Q5: What if the employer needs to reduce the number of employees? If an employer needs to make employees redundant due to operational difficulties, it must abide by the redundancy rules under the Fair Work Act and relevant regulations, which involve two aspects: notice period and redundancy pay. The notice period should be calculated based on the length of employment and the age of the employee. Generally speaking, the shortest notice is at least 1 week in advance. Redundancy pay should be calculated based on the size of the company, the length of the employee’s employment, and the age of the employee. If the company is smaller than a certain size, then redundancy pay may not be required. In addition, employee's unused annual leave, long service leave, or any other leave available under an award, enterprise agreement or employment contract also need to be converted and pay to the employee. If the company needs to reduce the working hours of the employee due to operational difficulties, it is necessary to negotiate with the employee first so that both parties can reach an agreement. Note: If the company does not comply with the rules for reducing employee's working hours or redundancy, then the employee has the right to complain to the Fair Work Ombudsman within 21 days, and the company may also be fined for any incompliance.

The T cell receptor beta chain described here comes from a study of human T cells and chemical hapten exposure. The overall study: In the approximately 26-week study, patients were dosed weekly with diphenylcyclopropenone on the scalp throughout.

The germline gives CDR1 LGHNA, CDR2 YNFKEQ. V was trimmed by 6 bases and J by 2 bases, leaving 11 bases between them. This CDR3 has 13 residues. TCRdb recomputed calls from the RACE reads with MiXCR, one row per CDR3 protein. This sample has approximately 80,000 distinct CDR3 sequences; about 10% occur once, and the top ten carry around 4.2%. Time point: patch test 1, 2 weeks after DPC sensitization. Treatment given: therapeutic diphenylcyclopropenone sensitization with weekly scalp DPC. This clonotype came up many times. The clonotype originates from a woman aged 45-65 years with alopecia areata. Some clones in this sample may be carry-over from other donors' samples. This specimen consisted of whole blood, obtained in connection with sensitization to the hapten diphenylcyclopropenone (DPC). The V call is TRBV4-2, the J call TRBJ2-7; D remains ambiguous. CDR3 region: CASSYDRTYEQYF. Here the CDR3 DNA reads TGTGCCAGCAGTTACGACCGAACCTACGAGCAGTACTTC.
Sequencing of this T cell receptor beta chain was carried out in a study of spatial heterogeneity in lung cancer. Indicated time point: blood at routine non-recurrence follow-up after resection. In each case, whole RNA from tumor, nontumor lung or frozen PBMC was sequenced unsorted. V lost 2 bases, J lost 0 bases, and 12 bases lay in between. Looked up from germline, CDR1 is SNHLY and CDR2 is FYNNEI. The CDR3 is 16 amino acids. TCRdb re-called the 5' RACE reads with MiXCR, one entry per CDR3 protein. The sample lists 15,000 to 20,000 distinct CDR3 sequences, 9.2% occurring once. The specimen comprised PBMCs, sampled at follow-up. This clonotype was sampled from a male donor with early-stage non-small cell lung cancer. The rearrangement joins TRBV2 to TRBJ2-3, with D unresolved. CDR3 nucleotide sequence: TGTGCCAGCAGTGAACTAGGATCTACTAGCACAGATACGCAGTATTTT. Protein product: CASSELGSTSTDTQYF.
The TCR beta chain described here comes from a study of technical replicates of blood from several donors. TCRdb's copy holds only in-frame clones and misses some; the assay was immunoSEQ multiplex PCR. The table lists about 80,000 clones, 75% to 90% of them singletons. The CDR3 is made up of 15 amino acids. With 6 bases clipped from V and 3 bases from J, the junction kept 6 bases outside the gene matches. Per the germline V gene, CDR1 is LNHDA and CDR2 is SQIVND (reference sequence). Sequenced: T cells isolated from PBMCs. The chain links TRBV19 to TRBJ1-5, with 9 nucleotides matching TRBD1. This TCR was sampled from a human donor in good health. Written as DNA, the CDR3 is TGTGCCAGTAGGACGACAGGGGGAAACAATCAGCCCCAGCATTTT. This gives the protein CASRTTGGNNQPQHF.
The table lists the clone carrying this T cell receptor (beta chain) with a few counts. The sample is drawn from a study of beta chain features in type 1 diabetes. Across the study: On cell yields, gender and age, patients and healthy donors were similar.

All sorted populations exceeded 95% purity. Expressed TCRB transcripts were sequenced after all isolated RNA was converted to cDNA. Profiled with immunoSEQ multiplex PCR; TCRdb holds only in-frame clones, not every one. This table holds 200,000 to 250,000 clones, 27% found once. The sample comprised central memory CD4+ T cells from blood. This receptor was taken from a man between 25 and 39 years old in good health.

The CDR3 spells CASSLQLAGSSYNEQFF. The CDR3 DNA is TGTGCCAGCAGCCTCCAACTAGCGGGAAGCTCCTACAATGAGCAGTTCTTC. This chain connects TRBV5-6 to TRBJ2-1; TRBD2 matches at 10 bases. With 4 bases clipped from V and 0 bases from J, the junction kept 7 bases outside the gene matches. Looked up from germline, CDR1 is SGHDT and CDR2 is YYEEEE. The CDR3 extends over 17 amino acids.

Disclaimer Due to frequent changes in Australian laws, it is emphasized that you should not rely on this article alone to make decisions. Specific legal policies should refer to the local validity at the time. This article is for general information only and does not apply to readers ’cases. Readers should not rely on the information in this article to make any legal decisions without consulting any Australian Legal Practitioner. Fumens Lawyers hereby declares that the readers who refer to this article do not constitute a client relationship, so Fumens Lawyers is also not responsible for any loss caused by reliance on this article.